COURTESY LIZ MURRAY
Liz Murray will deliver the keynote address at HerStory 2006
Her story tells of triumph over greatest odds
AT 15, Liz Murray was homeless, eating out of Dumpsters on the streets of New York. By the age of 19, she was a student at Harvard University, on her way to obtaining a degree in clinical psychology.
In a few short years, Murray built a life out of nothing. It is a story that attracted the attention of no less than Oprah Winfrey and inspired a Lifetime movie.
Conference time: 7:30 a.m. to 3 p.m. Thursday
Place: Hilton Hawaiian Village, Tapa Ballroom
Cost: $110 for a full day, $80 for lunch only
Sessions include: "Holistic Me: Health Wellness and Fitness," "Release Your Woman Power: Career Development and Self Improvement" and "Enhance Your Daily Dance: Organizing Your Life, Home and Office"
Also: Mayor Mufi Hannemann will proclaim "Liz Murray Day" at 9:45 a.m. Friday at Honolulu Hale.
Murray will share her rags-to-riches style story in a keynote address at the HerStory conference on Thursday. She'll talk about how malleable life can be -- stable one moment and homeless the next.
Murray, now 25, has shared her story many times over at speaking engagements across the country and hopes these appearances allow others to see the possibility of change in their own lives. "When suffering, I had to see that things could be different. I started to grasp the value of the lessons I learned living on the streets."
There is no beginning or end to the struggle, says Murray. "Life is a lot messier than that."
When she first tried to climb out of poverty, the resentment of a rich-vs.-poor mentality held her back. On the streets of New York, she saw ladies carrying Gucci and Chanel bags on the same corner as teenagers in dirty clothes begging for spare change.
Regardless, she managed to conjure the strength to move forward.
A major turning point was losing her mother to AIDS. She was just 16, but the loss brought on some serious soul-searching. "(Death) jolts you and makes you reconsider what you are doing with your own life. I decided to live each day with a purpose."
BOTH MURRAY'S parents were addicted to drugs, leaving her to struggle for food and shelter at a very young age. Friends would let her spend the night in their homes. "I was not living in a box on the street corner," she said.
She also had the help of a high school teacher, Perry Weiner, who believed in her potential. She earned her high school diploma in just two years, then received a full scholarship to Harvard. Oftentimes, she was forced to sleep on subways, in hallways or at the park, but she studied whenever possible, using headphones to block out the world.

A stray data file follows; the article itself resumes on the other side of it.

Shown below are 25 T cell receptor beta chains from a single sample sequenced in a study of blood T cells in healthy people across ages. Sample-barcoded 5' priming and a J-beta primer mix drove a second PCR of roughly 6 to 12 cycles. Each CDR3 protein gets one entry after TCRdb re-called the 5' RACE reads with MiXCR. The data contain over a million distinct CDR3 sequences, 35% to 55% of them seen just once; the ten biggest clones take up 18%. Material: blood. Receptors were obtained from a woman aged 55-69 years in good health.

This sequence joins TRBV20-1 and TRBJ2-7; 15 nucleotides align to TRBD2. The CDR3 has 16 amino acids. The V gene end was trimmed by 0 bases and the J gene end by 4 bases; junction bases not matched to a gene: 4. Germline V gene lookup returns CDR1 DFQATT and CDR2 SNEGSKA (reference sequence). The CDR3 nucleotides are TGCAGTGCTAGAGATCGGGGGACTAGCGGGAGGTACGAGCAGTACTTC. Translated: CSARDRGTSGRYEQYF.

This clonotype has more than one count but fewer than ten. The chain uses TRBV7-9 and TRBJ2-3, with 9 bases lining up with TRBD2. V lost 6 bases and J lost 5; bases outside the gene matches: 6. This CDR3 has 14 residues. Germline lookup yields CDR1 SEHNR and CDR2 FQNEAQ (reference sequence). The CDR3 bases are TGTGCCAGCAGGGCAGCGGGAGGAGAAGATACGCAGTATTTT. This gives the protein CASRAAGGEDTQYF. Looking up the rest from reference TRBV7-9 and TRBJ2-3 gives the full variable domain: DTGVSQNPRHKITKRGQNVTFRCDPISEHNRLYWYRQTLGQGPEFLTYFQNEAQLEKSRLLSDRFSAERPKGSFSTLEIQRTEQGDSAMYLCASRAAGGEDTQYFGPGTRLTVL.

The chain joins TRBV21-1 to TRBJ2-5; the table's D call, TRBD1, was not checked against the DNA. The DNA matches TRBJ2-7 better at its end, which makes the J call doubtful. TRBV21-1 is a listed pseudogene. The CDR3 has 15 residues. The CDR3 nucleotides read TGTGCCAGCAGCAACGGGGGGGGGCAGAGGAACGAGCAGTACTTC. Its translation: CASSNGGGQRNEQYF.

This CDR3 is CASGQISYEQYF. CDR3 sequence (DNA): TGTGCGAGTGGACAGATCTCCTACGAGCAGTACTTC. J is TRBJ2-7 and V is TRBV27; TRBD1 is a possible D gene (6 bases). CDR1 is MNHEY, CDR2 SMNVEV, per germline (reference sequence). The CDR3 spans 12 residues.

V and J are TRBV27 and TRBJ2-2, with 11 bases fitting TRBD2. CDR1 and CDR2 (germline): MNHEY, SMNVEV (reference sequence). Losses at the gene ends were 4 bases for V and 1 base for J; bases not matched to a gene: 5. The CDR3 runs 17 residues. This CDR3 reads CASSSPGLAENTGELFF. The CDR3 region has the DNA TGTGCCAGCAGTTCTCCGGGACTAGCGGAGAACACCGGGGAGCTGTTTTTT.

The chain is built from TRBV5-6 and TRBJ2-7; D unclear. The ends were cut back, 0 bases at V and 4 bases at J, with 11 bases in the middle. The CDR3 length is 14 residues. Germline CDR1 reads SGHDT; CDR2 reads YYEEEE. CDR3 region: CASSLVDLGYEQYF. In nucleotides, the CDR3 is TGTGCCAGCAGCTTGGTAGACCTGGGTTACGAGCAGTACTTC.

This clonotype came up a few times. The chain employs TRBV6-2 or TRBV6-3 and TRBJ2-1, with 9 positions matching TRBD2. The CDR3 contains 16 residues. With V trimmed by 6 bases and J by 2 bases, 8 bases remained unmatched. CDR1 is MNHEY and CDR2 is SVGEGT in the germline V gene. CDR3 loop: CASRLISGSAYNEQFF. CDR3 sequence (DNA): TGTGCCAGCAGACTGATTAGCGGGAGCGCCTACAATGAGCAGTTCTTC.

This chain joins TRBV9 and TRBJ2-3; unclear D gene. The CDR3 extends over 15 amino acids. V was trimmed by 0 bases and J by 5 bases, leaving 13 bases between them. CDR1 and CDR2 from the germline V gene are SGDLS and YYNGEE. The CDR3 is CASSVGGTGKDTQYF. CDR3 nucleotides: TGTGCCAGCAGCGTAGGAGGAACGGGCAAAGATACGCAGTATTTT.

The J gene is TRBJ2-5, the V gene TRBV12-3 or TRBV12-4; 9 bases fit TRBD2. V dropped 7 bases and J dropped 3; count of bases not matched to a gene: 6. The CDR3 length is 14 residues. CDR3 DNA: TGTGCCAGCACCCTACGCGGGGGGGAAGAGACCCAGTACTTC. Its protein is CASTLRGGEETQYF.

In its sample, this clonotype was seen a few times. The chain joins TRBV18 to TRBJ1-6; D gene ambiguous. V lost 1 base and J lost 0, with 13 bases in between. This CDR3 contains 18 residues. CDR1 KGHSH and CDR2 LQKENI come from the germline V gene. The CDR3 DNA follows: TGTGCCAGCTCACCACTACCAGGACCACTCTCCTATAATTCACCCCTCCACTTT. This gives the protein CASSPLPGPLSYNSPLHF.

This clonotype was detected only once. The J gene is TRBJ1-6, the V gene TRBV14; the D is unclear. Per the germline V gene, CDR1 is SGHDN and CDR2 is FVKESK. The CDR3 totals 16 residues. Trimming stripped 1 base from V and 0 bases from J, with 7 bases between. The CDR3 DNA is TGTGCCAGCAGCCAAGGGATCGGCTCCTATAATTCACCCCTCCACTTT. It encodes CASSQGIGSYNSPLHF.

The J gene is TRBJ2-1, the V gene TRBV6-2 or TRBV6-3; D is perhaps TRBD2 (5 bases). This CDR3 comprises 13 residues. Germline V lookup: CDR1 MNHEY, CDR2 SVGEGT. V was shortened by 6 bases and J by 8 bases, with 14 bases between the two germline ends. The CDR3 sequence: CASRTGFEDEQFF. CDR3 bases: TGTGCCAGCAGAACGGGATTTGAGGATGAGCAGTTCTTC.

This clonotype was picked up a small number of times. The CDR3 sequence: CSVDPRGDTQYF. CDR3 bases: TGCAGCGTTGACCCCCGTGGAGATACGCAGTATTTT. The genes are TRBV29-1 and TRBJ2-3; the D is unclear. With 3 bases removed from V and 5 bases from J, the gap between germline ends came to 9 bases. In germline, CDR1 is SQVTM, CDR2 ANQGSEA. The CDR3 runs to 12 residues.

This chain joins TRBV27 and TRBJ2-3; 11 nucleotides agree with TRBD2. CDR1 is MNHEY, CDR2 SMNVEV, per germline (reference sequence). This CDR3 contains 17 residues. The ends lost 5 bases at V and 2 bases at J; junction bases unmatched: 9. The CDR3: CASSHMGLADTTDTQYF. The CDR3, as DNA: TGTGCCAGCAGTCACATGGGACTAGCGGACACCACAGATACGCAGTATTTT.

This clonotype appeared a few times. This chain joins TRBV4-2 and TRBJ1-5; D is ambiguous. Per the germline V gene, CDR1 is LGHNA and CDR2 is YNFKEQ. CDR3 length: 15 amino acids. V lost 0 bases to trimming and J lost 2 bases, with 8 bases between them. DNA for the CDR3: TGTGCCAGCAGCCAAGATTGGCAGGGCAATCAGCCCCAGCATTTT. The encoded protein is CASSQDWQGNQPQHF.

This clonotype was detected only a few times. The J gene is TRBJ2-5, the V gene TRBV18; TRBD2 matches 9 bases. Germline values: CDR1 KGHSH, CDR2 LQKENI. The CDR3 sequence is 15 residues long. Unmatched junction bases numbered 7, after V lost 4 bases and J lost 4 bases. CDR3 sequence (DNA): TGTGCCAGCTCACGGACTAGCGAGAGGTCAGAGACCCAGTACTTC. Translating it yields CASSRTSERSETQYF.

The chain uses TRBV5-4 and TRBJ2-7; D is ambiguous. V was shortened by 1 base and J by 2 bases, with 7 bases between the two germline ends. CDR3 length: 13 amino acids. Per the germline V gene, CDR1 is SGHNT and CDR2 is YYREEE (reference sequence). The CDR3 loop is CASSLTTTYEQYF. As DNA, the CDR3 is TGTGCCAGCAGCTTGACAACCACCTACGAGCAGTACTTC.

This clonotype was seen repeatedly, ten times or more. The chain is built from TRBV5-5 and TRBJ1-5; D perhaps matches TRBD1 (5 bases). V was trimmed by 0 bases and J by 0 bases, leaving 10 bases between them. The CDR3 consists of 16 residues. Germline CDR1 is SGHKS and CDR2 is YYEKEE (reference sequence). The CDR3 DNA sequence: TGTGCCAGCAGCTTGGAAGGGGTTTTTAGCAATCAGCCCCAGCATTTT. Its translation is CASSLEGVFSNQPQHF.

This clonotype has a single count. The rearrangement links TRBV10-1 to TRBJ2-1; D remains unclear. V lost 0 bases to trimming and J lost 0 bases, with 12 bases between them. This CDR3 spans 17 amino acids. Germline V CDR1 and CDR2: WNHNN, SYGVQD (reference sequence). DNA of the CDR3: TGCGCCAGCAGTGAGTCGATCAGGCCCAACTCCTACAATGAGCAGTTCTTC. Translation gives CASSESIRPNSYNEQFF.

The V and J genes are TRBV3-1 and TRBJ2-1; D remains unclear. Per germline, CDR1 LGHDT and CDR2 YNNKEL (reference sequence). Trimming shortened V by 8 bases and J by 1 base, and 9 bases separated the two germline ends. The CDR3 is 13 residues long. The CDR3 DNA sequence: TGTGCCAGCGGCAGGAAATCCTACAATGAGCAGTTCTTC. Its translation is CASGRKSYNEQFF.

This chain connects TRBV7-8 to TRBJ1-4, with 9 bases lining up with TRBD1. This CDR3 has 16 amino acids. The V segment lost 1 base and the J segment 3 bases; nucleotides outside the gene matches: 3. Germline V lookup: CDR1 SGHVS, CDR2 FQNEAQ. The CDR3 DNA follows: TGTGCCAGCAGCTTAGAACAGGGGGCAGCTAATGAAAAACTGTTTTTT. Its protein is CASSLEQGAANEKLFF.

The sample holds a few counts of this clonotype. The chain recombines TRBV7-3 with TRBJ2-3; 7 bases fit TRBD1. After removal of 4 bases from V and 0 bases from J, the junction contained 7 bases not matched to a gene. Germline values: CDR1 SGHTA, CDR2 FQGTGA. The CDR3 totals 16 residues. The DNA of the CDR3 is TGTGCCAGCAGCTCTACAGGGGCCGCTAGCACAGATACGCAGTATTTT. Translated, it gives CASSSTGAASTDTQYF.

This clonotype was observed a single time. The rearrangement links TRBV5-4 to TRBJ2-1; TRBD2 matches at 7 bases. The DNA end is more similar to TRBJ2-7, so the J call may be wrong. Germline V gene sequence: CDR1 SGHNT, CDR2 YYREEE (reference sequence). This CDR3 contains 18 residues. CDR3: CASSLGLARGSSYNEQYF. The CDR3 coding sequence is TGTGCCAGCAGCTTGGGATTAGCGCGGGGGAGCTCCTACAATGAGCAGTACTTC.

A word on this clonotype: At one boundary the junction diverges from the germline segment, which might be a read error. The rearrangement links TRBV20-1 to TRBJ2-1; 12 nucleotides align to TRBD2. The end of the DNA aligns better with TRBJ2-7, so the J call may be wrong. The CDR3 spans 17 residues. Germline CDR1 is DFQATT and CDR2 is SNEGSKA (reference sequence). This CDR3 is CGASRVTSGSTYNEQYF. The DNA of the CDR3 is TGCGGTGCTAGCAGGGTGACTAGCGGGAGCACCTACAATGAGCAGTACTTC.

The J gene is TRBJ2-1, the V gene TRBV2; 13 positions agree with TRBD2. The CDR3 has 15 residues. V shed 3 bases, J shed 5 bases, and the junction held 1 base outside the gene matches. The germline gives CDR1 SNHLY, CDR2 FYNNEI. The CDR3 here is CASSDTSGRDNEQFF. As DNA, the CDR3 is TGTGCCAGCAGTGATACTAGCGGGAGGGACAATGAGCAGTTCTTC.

In 2003 the Lifetime movie "Homeless to Harvard" portrayed Murray's life, with Thora Birch in the starring role. Murray prefers, however, that her life not be glamorized at the risk of minimizing the hard work and faith it took to finally succeed.
In 2004 she was awarded talk show host Winfrey's Chutzpah Award. "Oprah Winfrey is outrageously fun," she said. "I have so much admiration -- talk about self-made," she said. "The experience was remarkable."
Her experiences strengthened Murray's qualities of compassion and love. Rather than be angry for being neglected as a child, she has rebuilt a relationship with her father, who has been diagnosed with HIV. "He has been off drugs for six years now," she said.
There is never one clear-cut answer, Murray counsels. People need to realize that change is a process. "All it takes is a little bit of faith and action."
THE JUNIOR LEAGUE of Honolulu chose Murray to deliver the keynote address not only for her inspirational story, but also because it directly ties into their signature project, "My Story."
The personal development course for girls ages 11 to 14 carries the philosophy "strong girls become strong women, the foundation of healthy communities."
The nine-week course is designed to help girls develop self-esteem, confidence, courage, resiliency and inner strength. It also teaches them to express themselves and interact with others. Sessions are held in the fall and spring at the Boys and Girls Club and the Susannah Wesley Community Center.
"The facilitators act as coaches and guides, not experts at the front of the room, didactically giving out information," said Lee Ann Del Carpio, president of Inner Power International, who helped create "My Story."
"By asking questions about who the girls are and what they value, and being truly present to hear their responses, the girls learn to develop self-awareness, give voice to their uniqueness and find value and worth in their individual talents and abilities."
Junior League President Avis Takamatsu expects about 500 women to attend the one-day HerStory conference.
"Our goal is to offer a multigenerational experience that blends the myriad areas of a women's life -- career, family and personal wellness -- where they can recharge, reconnect and get inspired."